Signaling intentions through narrative persuasion : an examination of the Berlin Crisis

dc.contributor.advisorMcDonald, Patrick J., 1973-
dc.contributor.committeeMemberWolford, Scott
dc.creatorTomasz, David Anthony
dc.creator.orcid0000-0002-1753-1559
dc.date.accessioned2016-11-15T19:49:11Z
dc.date.accessioned2018-01-22T22:31:05Z
dc.date.available2016-11-15T19:49:11Z
dc.date.available2018-01-22T22:31:05Z
dc.date.issued2016-05
dc.date.submittedMay 2016
dc.date.updated2016-11-15T19:49:12Z
dc.description.abstractThis paper evaluates the criteria for persuasive international signaling in the context of an incentive to deceive. National-level heuristics interact with observable indices of behavior to condition the effects of intuitively-plausible narratives on persuasion. States use their heuristic understanding of their rival and observed indices of their behavior to make conclusions about the credibility of narrative explanations offered in support of attempts at persuasion. I examine communications between foreign policy decision makers in the Berlin Crisis to evaluate these attempts at persuasion, both deceptive and sincere.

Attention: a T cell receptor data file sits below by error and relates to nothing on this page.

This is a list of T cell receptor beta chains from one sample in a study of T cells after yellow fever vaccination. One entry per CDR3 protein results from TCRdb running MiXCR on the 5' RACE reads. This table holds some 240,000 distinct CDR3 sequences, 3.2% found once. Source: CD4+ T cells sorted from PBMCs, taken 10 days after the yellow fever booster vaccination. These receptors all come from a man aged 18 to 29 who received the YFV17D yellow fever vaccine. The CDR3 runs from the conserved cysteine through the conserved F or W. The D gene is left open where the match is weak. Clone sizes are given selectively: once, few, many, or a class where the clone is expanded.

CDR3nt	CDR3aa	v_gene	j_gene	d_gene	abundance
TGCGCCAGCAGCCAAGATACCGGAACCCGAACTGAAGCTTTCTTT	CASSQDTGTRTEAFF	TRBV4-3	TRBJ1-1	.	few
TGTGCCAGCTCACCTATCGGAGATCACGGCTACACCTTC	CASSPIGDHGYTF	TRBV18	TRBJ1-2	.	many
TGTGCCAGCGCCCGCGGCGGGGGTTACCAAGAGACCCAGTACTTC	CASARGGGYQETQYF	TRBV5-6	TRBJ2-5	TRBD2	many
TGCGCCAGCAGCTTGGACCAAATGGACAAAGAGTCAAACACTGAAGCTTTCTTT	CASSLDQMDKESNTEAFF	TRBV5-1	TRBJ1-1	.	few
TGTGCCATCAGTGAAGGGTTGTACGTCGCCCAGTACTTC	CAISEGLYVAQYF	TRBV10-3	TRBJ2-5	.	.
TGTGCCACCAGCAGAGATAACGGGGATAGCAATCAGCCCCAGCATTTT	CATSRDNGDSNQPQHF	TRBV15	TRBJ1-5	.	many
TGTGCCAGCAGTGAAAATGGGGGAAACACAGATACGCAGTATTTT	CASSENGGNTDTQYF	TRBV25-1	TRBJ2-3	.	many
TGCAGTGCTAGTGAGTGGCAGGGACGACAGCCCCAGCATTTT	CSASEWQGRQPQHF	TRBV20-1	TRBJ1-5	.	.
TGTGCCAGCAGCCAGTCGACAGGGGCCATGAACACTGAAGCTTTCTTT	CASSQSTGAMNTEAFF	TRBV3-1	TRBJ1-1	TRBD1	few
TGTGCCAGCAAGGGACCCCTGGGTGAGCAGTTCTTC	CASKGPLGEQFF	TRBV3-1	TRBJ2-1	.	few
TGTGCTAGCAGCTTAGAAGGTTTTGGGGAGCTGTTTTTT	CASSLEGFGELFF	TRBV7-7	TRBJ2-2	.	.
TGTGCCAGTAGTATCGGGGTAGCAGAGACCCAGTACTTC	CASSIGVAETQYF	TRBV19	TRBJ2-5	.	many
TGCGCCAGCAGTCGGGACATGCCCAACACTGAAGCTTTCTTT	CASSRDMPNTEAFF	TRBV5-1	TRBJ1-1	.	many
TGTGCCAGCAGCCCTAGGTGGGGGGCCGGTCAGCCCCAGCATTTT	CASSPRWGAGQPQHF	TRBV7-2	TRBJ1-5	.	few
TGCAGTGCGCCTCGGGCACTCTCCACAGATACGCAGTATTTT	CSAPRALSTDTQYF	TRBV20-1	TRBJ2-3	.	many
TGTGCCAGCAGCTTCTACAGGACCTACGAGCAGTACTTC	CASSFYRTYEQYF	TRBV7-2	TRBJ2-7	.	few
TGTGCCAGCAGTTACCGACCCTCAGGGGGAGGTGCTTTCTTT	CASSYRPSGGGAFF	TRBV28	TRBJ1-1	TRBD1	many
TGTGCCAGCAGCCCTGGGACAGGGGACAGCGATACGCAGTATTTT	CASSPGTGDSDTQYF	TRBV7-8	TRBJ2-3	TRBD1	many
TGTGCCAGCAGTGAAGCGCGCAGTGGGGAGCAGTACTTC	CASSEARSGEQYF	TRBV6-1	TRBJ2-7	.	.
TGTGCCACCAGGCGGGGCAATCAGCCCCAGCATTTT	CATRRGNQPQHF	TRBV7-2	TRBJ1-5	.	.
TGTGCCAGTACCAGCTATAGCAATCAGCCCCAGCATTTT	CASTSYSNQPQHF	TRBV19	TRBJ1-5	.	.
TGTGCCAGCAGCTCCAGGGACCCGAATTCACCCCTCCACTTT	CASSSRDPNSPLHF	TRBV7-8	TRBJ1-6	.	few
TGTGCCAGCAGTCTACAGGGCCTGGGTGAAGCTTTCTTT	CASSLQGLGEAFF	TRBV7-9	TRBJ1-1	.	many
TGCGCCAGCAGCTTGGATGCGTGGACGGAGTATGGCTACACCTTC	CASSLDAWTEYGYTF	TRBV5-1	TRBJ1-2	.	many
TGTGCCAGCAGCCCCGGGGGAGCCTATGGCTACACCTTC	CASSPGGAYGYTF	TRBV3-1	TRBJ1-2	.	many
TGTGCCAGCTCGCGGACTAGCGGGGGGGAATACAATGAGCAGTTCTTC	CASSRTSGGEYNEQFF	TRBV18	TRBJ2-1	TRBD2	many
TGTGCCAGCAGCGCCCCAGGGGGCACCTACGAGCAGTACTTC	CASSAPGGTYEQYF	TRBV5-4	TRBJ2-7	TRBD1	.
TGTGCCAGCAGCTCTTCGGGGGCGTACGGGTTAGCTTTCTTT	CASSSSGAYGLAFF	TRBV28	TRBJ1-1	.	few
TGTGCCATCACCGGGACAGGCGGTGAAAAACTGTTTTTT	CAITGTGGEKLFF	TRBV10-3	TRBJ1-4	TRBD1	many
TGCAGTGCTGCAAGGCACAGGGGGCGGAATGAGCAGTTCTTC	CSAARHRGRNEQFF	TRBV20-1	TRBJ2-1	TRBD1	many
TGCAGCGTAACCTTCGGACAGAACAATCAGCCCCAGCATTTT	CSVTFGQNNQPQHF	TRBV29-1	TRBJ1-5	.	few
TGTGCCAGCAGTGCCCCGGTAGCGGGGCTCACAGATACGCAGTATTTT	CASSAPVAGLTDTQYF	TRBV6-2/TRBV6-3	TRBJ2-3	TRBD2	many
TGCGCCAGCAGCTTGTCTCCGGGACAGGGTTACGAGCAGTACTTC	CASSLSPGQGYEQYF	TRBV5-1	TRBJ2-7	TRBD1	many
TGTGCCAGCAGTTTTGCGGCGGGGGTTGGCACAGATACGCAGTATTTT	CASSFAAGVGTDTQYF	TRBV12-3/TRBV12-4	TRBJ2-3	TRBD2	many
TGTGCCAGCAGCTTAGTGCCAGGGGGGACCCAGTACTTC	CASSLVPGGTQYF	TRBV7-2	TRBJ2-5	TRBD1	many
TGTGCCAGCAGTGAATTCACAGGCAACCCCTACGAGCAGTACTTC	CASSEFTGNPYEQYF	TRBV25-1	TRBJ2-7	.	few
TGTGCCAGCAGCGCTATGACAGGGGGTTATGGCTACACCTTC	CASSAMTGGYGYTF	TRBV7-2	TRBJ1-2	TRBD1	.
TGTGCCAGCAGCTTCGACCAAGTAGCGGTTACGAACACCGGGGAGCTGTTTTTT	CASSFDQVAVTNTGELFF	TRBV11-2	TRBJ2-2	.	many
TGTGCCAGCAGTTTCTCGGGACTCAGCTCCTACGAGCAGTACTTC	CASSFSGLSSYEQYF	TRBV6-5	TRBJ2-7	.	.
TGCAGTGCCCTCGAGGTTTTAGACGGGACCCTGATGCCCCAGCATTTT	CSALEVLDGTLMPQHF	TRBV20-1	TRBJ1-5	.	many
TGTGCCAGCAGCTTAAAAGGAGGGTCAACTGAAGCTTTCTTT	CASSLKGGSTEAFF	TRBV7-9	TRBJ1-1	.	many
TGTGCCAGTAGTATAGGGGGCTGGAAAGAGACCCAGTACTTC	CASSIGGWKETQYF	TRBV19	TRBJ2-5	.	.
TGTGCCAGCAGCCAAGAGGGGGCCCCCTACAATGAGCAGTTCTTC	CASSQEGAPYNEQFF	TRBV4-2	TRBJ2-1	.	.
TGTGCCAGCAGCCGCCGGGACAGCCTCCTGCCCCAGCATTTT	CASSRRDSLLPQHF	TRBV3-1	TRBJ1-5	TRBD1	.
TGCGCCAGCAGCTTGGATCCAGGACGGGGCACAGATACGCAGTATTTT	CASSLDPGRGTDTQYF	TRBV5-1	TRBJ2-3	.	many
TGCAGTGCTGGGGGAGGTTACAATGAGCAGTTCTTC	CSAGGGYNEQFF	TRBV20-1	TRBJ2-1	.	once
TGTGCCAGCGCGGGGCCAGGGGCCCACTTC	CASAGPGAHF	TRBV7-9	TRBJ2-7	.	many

dc.description.departmentGovernment
dc.format.mimetypeapplication/pdf
dc.identifierdoi:10.15781/T2CN6Z275
dc.identifier.urihttp://hdl.handle.net/2152/43747
dc.language.isoen
dc.subjectSignaling
dc.subjectInternational relations
dc.titleSignaling intentions through narrative persuasion : an examination of the Berlin Crisis
dc.typeThesis
dc.type.materialtext

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